If you have been blogging on WordPress for any length of time, you have probably seen a pingback on your admin dashboard. And if you are any thing like me you asked: what the heck is a pingback? And what should I do with it? In this article I will explain what a pingback is and what you should do if you get one.
Pingbacks are a way of letting you know when other WordPress bloggers have shared a link to your blog post.
For example: Let’s say that you have a blog. You read an article on my blog and want to share it with your audience. You write a blog article with commentary on my article, and share a link where they can read my full article. If you are also a WordPress user, I will get a pingback letting me know that you have linked to my article on your website. If I approve the pingback, your article link will show up as a comment underneath my article.
Pingbacks happen automatically. I like to think of them as an extension of comments, since most of the time a pingback is coming from an article with extended commentary.
At the core, a pingback is letting you know that another WordPress user has shared your article. Approved pingbacks show up as a link in the comments for your article.
Pingbacks only work for blog posts. You will not receive a pingbacks if someone shares a link to your home
Pingbacks are WordPress specific. So, if your article is shared on tumblr or on a Squarespace website, you will never get a pingback.
Another term you might hear in connection to pingbacks is trackbacks. In essence a trackback and a pingback are the same, but a trackback is manual and trackbacks are not specific to WordPress. I put trackbacks in the category of things you don’t need to worry about.
If you are receiving a pingback, it is because you have it enabled in your WordPress Admin. I generally recommend that every WordPress website have them enabled. Here are the two reasons I recommend having pingbacks enabled: social connection and copyright infringement.
If other WordPress users are linking to your content that is a good thing. An amazing thing! It means you are writing things worth reading and worth sharing. If you receive a pingback you can return the favor of having your content shared by approving the pingback. It also gives you the ability to give a shout out to the person who shared your content, by calling them out on social media.
If you have pingbacks disabled then you will never know that your article was shared.
The internet is the internet. People steal all the time. And sometimes they are stupid enough to link to your article from their plagiarized article. If you have pingbacks enabled you can call them out on it and request that they take the article down or removed the plagiarized content. Again, if you don’t have pingbacks enabled you will never get that chance.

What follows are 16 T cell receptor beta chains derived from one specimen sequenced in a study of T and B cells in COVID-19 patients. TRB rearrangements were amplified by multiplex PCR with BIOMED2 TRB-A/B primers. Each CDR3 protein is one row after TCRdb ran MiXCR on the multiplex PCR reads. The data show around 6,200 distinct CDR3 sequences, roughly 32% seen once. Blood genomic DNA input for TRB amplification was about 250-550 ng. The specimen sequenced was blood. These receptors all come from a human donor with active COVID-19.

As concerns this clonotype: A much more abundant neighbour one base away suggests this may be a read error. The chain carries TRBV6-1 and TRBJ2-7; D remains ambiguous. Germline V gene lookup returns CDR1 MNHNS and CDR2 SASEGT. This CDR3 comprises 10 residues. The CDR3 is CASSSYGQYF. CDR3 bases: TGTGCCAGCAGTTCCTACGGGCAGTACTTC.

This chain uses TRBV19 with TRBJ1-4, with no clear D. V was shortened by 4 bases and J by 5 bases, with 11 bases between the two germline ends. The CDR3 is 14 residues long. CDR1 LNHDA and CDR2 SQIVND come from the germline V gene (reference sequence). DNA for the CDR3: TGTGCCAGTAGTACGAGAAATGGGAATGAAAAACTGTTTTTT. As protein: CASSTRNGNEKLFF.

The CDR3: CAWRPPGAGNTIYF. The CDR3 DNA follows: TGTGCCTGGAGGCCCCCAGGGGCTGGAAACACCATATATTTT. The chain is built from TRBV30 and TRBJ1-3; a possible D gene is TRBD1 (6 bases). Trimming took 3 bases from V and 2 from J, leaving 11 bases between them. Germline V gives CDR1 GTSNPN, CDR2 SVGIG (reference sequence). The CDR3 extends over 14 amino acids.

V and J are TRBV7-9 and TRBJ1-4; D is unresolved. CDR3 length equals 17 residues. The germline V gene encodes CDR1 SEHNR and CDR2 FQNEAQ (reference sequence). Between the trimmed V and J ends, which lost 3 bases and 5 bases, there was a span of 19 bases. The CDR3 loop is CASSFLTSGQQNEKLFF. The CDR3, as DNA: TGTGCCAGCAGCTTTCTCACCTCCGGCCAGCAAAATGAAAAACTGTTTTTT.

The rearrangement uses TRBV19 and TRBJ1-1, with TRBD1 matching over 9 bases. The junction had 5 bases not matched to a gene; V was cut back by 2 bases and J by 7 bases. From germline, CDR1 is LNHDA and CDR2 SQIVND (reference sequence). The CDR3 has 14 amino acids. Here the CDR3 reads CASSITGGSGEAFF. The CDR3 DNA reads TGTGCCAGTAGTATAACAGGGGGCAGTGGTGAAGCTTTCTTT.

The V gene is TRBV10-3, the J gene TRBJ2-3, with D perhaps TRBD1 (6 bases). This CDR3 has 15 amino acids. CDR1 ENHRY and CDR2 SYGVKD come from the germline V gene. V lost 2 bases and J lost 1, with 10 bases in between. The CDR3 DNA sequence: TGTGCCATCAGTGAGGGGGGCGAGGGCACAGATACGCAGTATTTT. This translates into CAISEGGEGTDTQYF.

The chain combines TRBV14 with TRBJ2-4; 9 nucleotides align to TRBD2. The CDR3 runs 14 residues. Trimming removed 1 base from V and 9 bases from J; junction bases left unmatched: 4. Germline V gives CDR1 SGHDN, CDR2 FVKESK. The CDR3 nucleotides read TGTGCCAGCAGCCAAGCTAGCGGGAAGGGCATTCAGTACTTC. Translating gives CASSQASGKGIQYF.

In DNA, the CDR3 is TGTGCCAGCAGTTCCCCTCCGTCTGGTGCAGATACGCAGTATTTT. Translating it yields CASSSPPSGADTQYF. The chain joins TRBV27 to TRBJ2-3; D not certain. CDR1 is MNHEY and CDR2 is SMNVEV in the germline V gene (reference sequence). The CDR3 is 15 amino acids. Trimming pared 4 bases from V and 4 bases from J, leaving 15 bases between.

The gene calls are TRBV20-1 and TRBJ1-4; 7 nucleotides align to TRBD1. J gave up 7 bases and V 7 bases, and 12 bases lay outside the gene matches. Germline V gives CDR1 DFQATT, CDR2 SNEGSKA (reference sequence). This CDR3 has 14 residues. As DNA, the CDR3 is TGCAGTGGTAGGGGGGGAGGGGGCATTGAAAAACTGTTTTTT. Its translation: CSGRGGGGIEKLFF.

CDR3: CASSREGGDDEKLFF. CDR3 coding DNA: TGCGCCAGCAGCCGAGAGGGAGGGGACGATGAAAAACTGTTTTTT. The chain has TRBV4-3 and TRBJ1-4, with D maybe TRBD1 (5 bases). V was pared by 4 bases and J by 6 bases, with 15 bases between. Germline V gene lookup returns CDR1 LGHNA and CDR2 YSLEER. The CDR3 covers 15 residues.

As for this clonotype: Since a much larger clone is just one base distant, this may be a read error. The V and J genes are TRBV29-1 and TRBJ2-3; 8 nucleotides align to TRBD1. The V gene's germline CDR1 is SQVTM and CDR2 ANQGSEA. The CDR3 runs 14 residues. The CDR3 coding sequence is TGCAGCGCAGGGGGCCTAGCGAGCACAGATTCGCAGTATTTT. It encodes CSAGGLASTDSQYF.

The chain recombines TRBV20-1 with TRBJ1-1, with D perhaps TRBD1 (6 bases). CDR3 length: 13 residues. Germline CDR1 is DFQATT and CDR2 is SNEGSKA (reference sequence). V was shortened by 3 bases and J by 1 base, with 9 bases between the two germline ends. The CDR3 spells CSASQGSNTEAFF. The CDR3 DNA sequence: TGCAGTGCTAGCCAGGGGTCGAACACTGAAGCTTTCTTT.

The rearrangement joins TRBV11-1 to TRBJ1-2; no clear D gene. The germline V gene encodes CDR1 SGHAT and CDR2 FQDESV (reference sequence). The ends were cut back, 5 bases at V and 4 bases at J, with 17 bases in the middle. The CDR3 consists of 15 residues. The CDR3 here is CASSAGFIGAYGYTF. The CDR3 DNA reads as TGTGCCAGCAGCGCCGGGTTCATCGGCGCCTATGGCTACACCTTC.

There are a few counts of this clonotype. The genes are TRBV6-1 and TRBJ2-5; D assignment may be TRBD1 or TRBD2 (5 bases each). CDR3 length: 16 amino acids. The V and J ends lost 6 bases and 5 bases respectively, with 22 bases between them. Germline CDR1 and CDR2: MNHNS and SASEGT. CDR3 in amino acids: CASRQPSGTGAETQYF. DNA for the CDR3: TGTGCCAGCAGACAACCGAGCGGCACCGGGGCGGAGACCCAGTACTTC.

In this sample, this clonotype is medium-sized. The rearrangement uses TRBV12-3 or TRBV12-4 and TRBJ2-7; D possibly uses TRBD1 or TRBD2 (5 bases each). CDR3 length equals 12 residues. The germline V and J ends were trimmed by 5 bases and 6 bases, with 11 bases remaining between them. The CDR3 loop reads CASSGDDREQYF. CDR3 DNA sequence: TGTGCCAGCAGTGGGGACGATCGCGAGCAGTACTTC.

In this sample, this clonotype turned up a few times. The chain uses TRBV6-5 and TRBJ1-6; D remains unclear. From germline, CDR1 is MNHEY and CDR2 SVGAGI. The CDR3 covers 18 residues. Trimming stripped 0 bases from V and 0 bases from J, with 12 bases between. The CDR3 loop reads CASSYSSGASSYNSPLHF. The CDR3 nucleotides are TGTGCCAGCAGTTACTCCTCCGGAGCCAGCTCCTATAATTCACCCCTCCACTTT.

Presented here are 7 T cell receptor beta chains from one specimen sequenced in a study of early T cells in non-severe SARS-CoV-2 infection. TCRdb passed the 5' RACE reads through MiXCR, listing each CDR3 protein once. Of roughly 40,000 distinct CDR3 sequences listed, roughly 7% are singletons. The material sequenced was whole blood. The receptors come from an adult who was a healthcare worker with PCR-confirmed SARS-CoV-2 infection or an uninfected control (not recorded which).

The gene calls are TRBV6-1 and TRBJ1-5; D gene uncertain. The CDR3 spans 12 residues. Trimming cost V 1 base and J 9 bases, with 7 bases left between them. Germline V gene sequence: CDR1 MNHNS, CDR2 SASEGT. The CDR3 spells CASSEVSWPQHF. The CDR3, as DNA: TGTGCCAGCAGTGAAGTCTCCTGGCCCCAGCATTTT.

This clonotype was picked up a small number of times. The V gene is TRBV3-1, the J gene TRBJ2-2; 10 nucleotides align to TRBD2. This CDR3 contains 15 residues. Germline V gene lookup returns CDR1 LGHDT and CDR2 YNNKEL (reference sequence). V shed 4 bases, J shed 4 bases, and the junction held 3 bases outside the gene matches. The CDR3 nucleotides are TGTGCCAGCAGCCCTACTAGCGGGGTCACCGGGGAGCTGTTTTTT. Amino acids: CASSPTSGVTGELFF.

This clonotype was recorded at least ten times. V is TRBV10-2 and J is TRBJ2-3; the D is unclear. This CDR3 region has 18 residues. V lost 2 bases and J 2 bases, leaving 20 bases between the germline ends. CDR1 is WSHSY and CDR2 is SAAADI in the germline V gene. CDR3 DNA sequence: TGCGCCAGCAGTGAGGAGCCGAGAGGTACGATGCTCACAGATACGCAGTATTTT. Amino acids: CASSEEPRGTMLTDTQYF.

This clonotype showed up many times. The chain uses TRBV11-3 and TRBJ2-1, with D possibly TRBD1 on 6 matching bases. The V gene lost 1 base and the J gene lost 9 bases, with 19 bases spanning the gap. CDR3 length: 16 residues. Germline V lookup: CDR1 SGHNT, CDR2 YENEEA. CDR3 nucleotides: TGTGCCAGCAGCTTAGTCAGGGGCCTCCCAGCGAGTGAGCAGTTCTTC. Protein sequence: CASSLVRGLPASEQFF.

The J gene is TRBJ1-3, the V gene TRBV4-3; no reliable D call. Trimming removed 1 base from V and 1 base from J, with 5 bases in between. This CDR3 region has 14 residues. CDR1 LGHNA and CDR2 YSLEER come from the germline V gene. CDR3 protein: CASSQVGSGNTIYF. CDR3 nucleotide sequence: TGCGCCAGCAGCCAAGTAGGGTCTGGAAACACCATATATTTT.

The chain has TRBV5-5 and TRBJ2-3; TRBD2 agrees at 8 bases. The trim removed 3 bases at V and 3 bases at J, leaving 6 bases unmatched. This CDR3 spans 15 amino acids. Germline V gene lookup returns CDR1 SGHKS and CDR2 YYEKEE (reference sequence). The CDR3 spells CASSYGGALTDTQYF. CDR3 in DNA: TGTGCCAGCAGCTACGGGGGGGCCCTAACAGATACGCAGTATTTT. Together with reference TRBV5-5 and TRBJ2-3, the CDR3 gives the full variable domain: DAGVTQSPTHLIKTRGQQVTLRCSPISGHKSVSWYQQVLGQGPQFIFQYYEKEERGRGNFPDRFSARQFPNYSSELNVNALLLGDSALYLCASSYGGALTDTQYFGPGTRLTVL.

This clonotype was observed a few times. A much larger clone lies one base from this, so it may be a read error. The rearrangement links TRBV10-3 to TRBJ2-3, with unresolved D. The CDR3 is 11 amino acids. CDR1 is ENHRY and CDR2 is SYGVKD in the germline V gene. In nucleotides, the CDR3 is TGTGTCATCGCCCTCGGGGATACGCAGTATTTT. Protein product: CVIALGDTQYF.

Read more about copyright: Avoid a Copyright Infringement Lawsuit
Enabling or Disabling pingbacks is a single checkbox in your settings. So, if you turned them off and this article has changed your mind, or if you are still annoyed and want to disable them, it is really easy.
NOTE: You must be an administrator role to make this change.
As I mentioned at the top of the article, an approved pingback shows up as a comment on your articles. So, doesn’t that mean pingbacks are useless if you have comments disabled? The short answer is no, for the reasons listed above. You still get benefits by enabling pingbacks. Even if you have comments disabled, I would allow pingbacks.
I also want to point out that disabling comments doesn’t not block the functionality of pingbacks. Pingbacks will still work, the only difference is that approved pingbacks will not show up as comments, because you don’t have comments.
One of the most annoying things about enabling pingbacks is that you will get pingbacks from your own articles. It is good practice to link to other articles you have written (as you see throughout this post). When you link to an old article you will get a pingback on your own article. How obnoxious.
Approving your own pingback will add links to your other articles in the comments section, just like a pingback from another website. If you don’t want to add links to your comments you can just trash the pingback.
If you disabled pingbacks because of internal pingbacks, there is another answer. You can install a plugin called No Self Pings. This plugin disables pings from within your own website.
A pingback is letting you know that another WordPress user has linked to your website from a blog article they have written. An approved pingback shows up as a link in your comments underneath your post. Pingbacks can be beneficial, even if you do not have comments enabled, by making it easier to connect with people who are sharing your content, and catch people who are stealing your content.
Not sure if you should approve a pingback? Sign up for my newsletter and make sure you don’t miss next week’s article, where I walk through which pingbacks you should approve and which you should trash.
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